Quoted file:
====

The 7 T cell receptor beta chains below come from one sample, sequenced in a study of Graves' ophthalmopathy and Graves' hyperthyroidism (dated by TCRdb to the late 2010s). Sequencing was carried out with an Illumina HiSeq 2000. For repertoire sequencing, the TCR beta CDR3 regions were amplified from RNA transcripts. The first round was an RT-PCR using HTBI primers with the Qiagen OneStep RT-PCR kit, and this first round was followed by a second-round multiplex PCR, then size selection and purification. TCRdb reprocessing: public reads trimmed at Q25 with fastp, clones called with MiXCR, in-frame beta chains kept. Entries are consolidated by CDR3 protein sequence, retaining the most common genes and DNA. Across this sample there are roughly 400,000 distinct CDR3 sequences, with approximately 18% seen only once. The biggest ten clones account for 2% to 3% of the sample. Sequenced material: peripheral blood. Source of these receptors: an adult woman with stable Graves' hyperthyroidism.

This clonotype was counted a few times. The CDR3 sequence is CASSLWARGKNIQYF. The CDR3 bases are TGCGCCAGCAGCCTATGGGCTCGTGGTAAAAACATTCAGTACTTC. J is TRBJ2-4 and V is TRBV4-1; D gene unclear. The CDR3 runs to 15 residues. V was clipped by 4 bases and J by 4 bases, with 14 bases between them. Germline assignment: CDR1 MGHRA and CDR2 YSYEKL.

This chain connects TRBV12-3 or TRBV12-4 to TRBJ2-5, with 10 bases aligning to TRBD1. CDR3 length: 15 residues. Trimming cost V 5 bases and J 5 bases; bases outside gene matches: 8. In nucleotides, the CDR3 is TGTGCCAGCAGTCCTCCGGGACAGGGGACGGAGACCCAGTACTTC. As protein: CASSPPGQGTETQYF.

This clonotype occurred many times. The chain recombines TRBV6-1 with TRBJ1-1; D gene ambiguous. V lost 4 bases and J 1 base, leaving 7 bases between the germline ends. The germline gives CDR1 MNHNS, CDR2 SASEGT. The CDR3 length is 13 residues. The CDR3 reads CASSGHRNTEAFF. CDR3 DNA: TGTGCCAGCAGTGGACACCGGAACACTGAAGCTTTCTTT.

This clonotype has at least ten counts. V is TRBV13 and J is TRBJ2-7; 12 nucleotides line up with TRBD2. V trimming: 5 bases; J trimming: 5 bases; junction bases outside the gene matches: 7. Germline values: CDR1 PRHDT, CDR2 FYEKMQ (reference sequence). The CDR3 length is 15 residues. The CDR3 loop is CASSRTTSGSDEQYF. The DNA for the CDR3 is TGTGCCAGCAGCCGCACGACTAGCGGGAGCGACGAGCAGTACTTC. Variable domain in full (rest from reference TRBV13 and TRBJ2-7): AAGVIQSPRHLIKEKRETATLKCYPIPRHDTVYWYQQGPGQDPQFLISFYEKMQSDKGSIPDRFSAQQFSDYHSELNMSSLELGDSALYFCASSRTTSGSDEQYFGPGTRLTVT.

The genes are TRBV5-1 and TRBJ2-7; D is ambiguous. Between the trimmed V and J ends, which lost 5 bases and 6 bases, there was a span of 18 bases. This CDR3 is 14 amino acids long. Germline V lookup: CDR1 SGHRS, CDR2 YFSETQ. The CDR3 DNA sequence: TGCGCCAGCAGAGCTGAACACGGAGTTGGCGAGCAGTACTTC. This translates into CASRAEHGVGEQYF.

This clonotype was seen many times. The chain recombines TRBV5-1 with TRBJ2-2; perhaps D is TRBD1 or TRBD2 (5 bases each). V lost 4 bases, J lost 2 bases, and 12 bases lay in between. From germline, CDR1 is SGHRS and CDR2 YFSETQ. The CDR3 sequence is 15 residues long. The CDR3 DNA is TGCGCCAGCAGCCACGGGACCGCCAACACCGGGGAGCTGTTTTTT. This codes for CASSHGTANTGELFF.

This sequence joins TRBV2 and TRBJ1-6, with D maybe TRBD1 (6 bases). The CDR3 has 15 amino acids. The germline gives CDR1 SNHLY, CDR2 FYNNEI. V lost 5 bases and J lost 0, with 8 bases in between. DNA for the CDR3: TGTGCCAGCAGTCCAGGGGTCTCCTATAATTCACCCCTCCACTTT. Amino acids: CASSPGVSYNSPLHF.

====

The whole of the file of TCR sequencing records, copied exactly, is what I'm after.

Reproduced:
The 7 T cell receptor beta chains below come from one sample, sequenced in a study of Graves' ophthalmopathy and Graves' hyperthyroidism (dated by TCRdb to the late 2010s). Sequencing was carried out with an Illumina HiSeq 2000. For repertoire sequencing, the TCR beta CDR3 regions were amplified from RNA transcripts. The first round was an RT-PCR using HTBI primers with the Qiagen OneStep RT-PCR kit, and this first round was followed by a second-round multiplex PCR, then size selection and purification. TCRdb reprocessing: public reads trimmed at Q25 with fastp, clones called with MiXCR, in-frame beta chains kept. Entries are consolidated by CDR3 protein sequence, retaining the most common genes and DNA. Across this sample there are roughly 400,000 distinct CDR3 sequences, with approximately 18% seen only once. The biggest ten clones account for 2% to 3% of the sample. Sequenced material: peripheral blood. Source of these receptors: an adult woman with stable Graves' hyperthyroidism.

This clonotype was counted a few times. The CDR3 sequence is CASSLWARGKNIQYF. The CDR3 bases are TGCGCCAGCAGCCTATGGGCTCGTGGTAAAAACATTCAGTACTTC. J is TRBJ2-4 and V is TRBV4-1; D gene unclear. The CDR3 runs to 15 residues. V was clipped by 4 bases and J by 4 bases, with 14 bases between them. Germline assignment: CDR1 MGHRA and CDR2 YSYEKL.

This chain connects TRBV12-3 or TRBV12-4 to TRBJ2-5, with 10 bases aligning to TRBD1. CDR3 length: 15 residues. Trimming cost V 5 bases and J 5 bases; bases outside gene matches: 8. In nucleotides, the CDR3 is TGTGCCAGCAGTCCTCCGGGACAGGGGACGGAGACCCAGTACTTC. As protein: CASSPPGQGTETQYF.

This clonotype occurred many times. The chain recombines TRBV6-1 with TRBJ1-1; D gene ambiguous. V lost 4 bases and J 1 base, leaving 7 bases between the germline ends. The germline gives CDR1 MNHNS, CDR2 SASEGT. The CDR3 length is 13 residues. The CDR3 reads CASSGHRNTEAFF. CDR3 DNA: TGTGCCAGCAGTGGACACCGGAACACTGAAGCTTTCTTT.

This clonotype has at least ten counts. V is TRBV13 and J is TRBJ2-7; 12 nucleotides line up with TRBD2. V trimming: 5 bases; J trimming: 5 bases; junction bases outside the gene matches: 7. Germline values: CDR1 PRHDT, CDR2 FYEKMQ (reference sequence). The CDR3 length is 15 residues. The CDR3 loop is CASSRTTSGSDEQYF. The DNA for the CDR3 is TGTGCCAGCAGCCGCACGACTAGCGGGAGCGACGAGCAGTACTTC. Variable domain in full (rest from reference TRBV13 and TRBJ2-7): AAGVIQSPRHLIKEKRETATLKCYPIPRHDTVYWYQQGPGQDPQFLISFYEKMQSDKGSIPDRFSAQQFSDYHSELNMSSLELGDSALYFCASSRTTSGSDEQYFGPGTRLTVT.

The genes are TRBV5-1 and TRBJ2-7; D is ambiguous. Between the trimmed V and J ends, which lost 5 bases and 6 bases, there was a span of 18 bases. This CDR3 is 14 amino acids long. Germline V lookup: CDR1 SGHRS, CDR2 YFSETQ. The CDR3 DNA sequence: TGCGCCAGCAGAGCTGAACACGGAGTTGGCGAGCAGTACTTC. This translates into CASRAEHGVGEQYF.

This clonotype was seen many times. The chain recombines TRBV5-1 with TRBJ2-2; perhaps D is TRBD1 or TRBD2 (5 bases each). V lost 4 bases, J lost 2 bases, and 12 bases lay in between. From germline, CDR1 is SGHRS and CDR2 YFSETQ. The CDR3 sequence is 15 residues long. The CDR3 DNA is TGCGCCAGCAGCCACGGGACCGCCAACACCGGGGAGCTGTTTTTT. This codes for CASSHGTANTGELFF.

This sequence joins TRBV2 and TRBJ1-6, with D maybe TRBD1 (6 bases). The CDR3 has 15 amino acids. The germline gives CDR1 SNHLY, CDR2 FYNNEI. V lost 5 bases and J lost 0, with 8 bases in between. DNA for the CDR3: TGTGCCAGCAGTCCAGGGGTCTCCTATAATTCACCCCTCCACTTT. Amino acids: CASSPGVSYNSPLHF.